The Muckleshoot had asked for a formal environmental impact study on the project, but Lakeside argued it was not necessary. Lakeside said that construction would improve runoff problems that currently exist at the site and that their first task, once project work begins, will be to replace petroleum-contaminated soil currently at the site with clean fill.

“As a result, any effects on salmonid species will be beneficial rather than adverse,” the two Lakeside-hired scientists wrote.

Several other Lakeside asphalt facilities are polluted, mostly with petroleum, according to the state Department of Ecology. Those include the company’s plants in Fremont, Aberdeen, Kent and Centralia, and its former plant in Bellevue, although most of those sites were polluted before Lakeside acquired them.

“Lakeside has independently and proactively initiated work to investigate and clean up each of these properties to the full extent specified by current regulations in a cooperative way that didn’t require enforcement actions,” said Karen Deal, the company’s environmental and land use director.

The Sierra Club’s Washington branch, in protesting the project, wrote that proposed environmental mitigations were “grossly insufficient” to protect the three streams and three wetlands that are on the site and that flow into the Cedar River.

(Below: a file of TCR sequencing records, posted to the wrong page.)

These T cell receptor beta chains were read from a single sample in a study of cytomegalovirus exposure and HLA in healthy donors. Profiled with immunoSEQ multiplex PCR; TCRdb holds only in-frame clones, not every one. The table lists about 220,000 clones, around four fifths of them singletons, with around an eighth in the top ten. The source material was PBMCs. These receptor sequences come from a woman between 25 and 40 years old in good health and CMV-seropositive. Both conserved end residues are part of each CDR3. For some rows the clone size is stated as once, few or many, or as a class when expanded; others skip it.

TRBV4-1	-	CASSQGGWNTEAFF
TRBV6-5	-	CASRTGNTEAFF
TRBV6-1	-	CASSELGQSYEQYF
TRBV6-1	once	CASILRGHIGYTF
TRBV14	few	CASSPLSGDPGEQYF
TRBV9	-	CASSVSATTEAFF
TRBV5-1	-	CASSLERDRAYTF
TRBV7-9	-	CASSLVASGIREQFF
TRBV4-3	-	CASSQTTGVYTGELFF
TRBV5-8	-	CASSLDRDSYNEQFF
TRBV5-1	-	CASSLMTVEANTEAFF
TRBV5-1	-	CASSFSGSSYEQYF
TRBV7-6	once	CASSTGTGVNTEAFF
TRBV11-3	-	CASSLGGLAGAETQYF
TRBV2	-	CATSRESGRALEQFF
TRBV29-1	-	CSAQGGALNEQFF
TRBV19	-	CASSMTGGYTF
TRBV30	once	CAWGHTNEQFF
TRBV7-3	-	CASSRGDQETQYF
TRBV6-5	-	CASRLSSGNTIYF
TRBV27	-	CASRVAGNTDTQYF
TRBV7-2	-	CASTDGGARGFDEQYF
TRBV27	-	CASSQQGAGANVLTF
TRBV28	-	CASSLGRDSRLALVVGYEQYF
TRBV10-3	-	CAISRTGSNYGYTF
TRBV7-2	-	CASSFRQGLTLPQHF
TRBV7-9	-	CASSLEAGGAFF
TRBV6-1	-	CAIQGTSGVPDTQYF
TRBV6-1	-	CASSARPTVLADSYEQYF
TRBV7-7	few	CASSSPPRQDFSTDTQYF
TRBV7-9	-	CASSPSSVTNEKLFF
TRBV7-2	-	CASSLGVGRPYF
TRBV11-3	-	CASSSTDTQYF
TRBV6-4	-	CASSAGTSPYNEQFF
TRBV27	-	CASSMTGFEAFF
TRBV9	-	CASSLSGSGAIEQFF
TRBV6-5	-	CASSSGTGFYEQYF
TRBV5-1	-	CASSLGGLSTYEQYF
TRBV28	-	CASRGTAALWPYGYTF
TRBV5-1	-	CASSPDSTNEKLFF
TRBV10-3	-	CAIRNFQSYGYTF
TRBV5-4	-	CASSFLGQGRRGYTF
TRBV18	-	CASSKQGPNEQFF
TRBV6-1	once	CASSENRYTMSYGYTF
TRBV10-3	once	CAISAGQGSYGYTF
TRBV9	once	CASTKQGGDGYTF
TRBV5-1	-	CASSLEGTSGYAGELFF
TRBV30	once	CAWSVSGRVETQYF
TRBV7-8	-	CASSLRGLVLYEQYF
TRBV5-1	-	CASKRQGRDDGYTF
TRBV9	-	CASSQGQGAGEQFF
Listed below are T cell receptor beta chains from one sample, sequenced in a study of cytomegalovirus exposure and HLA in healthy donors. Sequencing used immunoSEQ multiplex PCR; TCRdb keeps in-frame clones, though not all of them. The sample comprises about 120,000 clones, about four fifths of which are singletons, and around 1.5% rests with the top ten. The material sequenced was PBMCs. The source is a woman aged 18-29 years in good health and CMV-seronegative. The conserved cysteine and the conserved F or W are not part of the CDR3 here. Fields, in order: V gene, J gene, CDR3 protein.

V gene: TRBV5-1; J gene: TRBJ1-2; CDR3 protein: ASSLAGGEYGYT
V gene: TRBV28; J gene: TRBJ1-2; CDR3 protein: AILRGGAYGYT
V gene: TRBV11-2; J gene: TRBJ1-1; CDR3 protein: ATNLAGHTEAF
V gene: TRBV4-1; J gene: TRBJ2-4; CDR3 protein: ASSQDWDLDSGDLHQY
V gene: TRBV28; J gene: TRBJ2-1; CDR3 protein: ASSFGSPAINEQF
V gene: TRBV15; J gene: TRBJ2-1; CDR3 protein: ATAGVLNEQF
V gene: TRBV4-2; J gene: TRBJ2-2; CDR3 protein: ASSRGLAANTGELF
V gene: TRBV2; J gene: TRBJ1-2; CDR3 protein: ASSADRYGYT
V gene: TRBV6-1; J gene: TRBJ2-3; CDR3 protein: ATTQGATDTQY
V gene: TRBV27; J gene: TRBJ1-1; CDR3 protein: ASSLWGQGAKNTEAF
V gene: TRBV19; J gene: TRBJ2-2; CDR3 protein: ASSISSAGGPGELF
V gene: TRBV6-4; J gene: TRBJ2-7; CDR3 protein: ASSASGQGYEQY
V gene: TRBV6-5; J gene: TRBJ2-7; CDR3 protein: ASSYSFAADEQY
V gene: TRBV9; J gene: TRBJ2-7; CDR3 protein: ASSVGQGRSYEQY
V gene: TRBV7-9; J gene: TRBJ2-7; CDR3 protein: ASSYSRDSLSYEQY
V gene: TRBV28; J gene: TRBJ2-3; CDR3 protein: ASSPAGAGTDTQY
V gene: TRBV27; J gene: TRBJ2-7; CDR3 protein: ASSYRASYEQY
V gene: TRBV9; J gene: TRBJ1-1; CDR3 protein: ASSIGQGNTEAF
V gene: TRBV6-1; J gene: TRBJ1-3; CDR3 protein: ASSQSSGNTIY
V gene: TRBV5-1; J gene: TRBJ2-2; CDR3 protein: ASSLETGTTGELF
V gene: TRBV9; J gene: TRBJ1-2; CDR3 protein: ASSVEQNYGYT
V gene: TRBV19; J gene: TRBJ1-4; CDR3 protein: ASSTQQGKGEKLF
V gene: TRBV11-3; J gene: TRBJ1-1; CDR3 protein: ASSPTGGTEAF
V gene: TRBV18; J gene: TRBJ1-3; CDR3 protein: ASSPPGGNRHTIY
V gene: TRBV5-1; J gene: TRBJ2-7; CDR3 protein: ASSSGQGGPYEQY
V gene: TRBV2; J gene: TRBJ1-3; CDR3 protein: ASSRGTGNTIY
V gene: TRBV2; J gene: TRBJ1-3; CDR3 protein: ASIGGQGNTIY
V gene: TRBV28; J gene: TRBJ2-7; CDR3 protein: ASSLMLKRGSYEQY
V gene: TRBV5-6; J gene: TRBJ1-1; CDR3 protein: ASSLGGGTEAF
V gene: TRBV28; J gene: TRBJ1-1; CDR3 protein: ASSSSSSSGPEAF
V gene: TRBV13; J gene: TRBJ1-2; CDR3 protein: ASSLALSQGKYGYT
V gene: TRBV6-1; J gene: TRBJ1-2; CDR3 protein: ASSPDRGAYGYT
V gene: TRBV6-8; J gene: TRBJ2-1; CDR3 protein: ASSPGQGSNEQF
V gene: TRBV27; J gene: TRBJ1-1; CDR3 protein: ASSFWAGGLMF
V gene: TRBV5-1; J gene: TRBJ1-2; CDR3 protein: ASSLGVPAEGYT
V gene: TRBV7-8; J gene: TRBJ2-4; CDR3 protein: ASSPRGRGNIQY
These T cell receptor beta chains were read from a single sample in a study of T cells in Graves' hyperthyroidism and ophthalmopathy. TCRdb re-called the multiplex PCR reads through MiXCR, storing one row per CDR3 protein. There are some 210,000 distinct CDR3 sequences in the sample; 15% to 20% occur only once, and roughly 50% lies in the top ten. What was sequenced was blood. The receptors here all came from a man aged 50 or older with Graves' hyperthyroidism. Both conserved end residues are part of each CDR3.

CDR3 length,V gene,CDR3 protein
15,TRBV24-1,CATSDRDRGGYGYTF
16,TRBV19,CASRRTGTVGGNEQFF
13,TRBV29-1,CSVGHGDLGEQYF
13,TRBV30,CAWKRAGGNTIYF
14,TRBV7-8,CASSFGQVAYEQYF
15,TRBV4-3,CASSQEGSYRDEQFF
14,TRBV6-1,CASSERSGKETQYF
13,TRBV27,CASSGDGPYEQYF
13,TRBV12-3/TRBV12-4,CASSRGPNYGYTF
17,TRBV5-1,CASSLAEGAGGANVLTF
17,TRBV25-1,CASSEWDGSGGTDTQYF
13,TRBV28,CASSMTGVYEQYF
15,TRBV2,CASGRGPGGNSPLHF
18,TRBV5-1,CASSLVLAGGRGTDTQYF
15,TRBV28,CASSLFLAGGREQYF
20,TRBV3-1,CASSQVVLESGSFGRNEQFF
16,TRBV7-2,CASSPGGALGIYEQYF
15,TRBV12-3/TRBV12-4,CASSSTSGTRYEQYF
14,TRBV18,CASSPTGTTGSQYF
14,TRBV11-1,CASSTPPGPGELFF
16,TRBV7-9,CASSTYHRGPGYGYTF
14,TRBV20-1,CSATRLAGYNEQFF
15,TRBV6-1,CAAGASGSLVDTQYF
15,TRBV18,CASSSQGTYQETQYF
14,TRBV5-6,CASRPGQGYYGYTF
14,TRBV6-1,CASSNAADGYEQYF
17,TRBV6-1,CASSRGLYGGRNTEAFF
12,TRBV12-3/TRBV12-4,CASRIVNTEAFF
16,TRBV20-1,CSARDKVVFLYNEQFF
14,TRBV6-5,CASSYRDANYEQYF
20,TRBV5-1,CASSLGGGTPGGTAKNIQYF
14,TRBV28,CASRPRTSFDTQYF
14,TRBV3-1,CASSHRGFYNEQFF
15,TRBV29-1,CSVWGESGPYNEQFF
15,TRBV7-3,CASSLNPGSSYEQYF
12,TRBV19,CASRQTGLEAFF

“The Cedar River is a salmon-bearing water body and its banks a Shoreline of statewide Significance,” the Sierra Club wrote to the County Council. “We emphasize that much public money has been spent over the years to preserve this environment to sustain and bolster the healthy return of salmon to the greater watershed.”

A traffic study found that the plant will require 460 truck trips each weekday. Lakeside points out that the landscaping business also required truck trips, so it’s an increase of 295 trips a day.

“Trucks and heavy equipment have been accessing the site from SR 169 for many decades,” Lakeside wrote, noting that roadway improvements, including a new highway lane, had been approved by the state.

Bob Baker, the administrator of the group Citizens to Stop the SR169 Asphalt Plant, lives about 1,000 feet from the site. He worries about the truck traffic and the smells (“Lakeside is planning on adding new odor-reducing technology,” the company says) and the lights confusing migrating salmon smolt. He’s worried about fires and carcinogens. He says his group will file a lawsuit if King County approves the permit.

“The list just goes on and on and on as far as why we don’t want it,” Baker said. “It’s an absolute hazard.”